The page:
Besides a passport, a mobile device is now the second-most-essential item for travellers throughout Asia and around the world, according to BuzzCity, a global mobile advertising network.
That’s a key finding from the latest quarterly report on mobile and global mobile trends, it said.
The report includes a survey on the influence of mobile devices in the travel industry – in particular, how the mobile phone has changed how consumers plan, and enjoy, their travel and vacations.
The use of mobiles – for leisure or business travel, or commuting – has rapidly become the norm.
"A smartphone or tablet computer is an indispensable travel item today. Whether they’re using them for booking travel and accommodation, getting information about tourist attractions and weather, or taking and sharing ‘selfies’, travellers now carry one device, or more, on their journeys," KF Lai, founder and chief executive of BuzzCity, said recently.
The travel survey was conducted among 1,500 respondents in 25 countries, including Thailand.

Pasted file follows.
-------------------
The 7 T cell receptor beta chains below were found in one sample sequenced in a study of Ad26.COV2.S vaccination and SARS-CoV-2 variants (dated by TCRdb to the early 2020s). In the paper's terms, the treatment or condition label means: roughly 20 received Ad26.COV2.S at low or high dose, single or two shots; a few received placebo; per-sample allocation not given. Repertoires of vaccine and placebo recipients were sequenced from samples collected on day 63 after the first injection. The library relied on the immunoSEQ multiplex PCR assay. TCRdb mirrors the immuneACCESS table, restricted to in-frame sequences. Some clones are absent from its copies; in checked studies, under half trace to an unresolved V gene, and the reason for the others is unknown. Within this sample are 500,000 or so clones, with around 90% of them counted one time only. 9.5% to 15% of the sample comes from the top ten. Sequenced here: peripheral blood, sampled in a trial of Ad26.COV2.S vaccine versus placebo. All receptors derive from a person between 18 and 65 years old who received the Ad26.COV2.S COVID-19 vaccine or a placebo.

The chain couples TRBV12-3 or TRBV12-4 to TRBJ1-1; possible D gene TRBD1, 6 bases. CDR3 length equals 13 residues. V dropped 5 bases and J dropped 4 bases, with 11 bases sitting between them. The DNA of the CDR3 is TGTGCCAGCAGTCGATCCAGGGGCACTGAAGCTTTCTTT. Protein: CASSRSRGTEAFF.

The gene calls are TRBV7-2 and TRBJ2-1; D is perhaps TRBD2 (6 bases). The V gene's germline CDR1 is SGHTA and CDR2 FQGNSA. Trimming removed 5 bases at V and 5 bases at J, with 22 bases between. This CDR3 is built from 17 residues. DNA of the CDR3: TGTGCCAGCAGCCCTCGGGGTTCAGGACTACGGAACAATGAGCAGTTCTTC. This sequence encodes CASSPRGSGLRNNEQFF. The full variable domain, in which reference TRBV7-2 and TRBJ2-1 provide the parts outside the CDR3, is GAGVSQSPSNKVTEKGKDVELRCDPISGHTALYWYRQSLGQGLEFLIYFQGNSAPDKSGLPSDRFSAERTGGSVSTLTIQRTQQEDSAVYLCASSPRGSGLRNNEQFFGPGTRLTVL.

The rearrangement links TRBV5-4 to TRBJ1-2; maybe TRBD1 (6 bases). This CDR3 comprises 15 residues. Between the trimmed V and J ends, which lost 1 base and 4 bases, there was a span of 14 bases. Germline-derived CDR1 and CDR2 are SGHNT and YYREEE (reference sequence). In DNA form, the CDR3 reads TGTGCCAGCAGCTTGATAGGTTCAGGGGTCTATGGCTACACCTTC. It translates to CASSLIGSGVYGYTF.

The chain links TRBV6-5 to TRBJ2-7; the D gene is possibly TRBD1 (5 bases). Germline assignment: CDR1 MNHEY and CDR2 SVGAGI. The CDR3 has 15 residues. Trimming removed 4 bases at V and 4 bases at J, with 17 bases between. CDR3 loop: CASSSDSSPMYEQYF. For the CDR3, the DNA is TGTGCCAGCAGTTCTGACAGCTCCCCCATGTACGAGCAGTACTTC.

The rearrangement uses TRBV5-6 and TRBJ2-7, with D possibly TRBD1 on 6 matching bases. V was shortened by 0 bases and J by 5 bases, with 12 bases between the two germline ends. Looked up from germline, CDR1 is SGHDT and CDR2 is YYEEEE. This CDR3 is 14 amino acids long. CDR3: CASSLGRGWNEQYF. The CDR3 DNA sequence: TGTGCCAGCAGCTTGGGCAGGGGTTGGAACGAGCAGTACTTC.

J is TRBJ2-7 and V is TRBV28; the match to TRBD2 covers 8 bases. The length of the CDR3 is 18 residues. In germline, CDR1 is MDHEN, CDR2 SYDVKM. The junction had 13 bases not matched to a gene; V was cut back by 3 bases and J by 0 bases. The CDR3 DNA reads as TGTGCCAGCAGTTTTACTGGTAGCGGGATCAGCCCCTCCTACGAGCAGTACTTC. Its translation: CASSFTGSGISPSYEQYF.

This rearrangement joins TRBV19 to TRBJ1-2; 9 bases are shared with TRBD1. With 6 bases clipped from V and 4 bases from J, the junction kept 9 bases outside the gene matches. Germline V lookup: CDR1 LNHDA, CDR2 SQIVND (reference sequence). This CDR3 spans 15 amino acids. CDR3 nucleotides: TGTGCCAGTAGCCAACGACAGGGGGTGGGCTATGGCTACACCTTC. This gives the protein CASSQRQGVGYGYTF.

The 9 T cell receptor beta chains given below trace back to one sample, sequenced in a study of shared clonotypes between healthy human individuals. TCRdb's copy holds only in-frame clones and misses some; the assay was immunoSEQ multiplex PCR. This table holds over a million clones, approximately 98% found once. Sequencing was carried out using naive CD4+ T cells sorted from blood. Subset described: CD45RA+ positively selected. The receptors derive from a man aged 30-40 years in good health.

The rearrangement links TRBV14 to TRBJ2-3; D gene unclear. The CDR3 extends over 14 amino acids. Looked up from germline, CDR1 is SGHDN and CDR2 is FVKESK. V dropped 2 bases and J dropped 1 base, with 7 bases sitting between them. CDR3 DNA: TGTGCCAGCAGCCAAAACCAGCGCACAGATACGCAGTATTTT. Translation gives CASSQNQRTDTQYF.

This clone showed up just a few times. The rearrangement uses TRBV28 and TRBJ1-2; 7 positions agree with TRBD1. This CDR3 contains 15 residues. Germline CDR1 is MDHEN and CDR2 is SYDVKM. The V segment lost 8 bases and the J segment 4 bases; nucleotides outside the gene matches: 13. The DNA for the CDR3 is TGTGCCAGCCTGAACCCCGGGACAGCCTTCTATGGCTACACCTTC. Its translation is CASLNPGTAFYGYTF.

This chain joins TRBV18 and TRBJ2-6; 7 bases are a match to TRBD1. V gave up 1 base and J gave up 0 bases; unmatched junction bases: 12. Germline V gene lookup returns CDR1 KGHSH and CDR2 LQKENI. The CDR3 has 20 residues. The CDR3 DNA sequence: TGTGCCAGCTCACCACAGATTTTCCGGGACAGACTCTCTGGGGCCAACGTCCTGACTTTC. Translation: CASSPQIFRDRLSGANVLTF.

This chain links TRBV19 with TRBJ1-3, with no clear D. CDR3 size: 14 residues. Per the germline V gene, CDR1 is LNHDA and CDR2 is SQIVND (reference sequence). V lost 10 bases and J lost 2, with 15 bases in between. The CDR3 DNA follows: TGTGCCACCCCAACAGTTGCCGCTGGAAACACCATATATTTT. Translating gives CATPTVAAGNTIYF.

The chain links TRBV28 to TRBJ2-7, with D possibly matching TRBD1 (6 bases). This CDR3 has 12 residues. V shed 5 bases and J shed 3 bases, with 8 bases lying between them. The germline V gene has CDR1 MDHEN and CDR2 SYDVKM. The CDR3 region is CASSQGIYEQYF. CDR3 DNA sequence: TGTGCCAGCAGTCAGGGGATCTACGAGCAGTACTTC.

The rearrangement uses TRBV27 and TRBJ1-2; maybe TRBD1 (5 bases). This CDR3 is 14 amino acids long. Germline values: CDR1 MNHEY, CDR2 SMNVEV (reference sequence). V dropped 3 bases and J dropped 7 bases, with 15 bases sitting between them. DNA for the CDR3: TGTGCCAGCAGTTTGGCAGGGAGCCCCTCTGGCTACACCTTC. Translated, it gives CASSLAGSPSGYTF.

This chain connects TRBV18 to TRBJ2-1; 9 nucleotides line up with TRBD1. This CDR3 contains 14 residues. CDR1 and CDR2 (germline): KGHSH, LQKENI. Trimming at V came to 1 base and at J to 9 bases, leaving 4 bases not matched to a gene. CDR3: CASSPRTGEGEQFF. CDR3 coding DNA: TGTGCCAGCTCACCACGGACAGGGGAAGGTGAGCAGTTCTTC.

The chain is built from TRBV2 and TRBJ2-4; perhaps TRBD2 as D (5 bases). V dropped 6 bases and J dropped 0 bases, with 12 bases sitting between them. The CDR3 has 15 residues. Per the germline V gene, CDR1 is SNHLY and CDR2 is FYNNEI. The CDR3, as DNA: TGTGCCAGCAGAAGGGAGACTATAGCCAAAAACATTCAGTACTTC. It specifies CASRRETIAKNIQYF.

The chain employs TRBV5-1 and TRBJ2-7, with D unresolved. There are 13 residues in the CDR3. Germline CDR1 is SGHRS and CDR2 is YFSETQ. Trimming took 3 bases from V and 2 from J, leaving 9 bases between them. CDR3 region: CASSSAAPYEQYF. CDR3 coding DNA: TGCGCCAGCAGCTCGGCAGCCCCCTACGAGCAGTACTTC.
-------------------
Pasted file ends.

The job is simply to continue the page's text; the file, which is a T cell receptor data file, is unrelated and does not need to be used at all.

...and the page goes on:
The proportion of mobile-phone users travelling for business almost tripled last year, from 9 per cent to 24 per cent. Between business and leisure, 33 per cent of respondents travel internationally to reinforce the trend of more workers today travelling frequently, globally and domestically.
One in four uses his mobile to book or pay for his daily commute – double the figure from 2013. Also notable is the increase of 50 per cent in mobile use across business and leisure travellers. About 30 per cent rely purely on their mobiles to make last-minute bookings, making it the most preferred device for ticket or room bookings.
Twenty-one per cent of travellers choose to remain "unconnected" during their holidays, while 40 per cent say their phone is the most used recreational device for passing the time, to stay in touch with friends and family (29 per cent) and keeping up with work (22 per cent).
Mobiles are also a key tool for research and getting around, with 24 per cent using their phones to find out about local tourist information, restaurants and attractions.
"Multi-channel surfing has resulted in higher demand for access among travellers, and meeting this demand may yet be business-critical for airports, hotels and public transport services," Lai said. "Free Wi-Fi is no longer a perk, and more hotels will see this as a game-changing move for their business."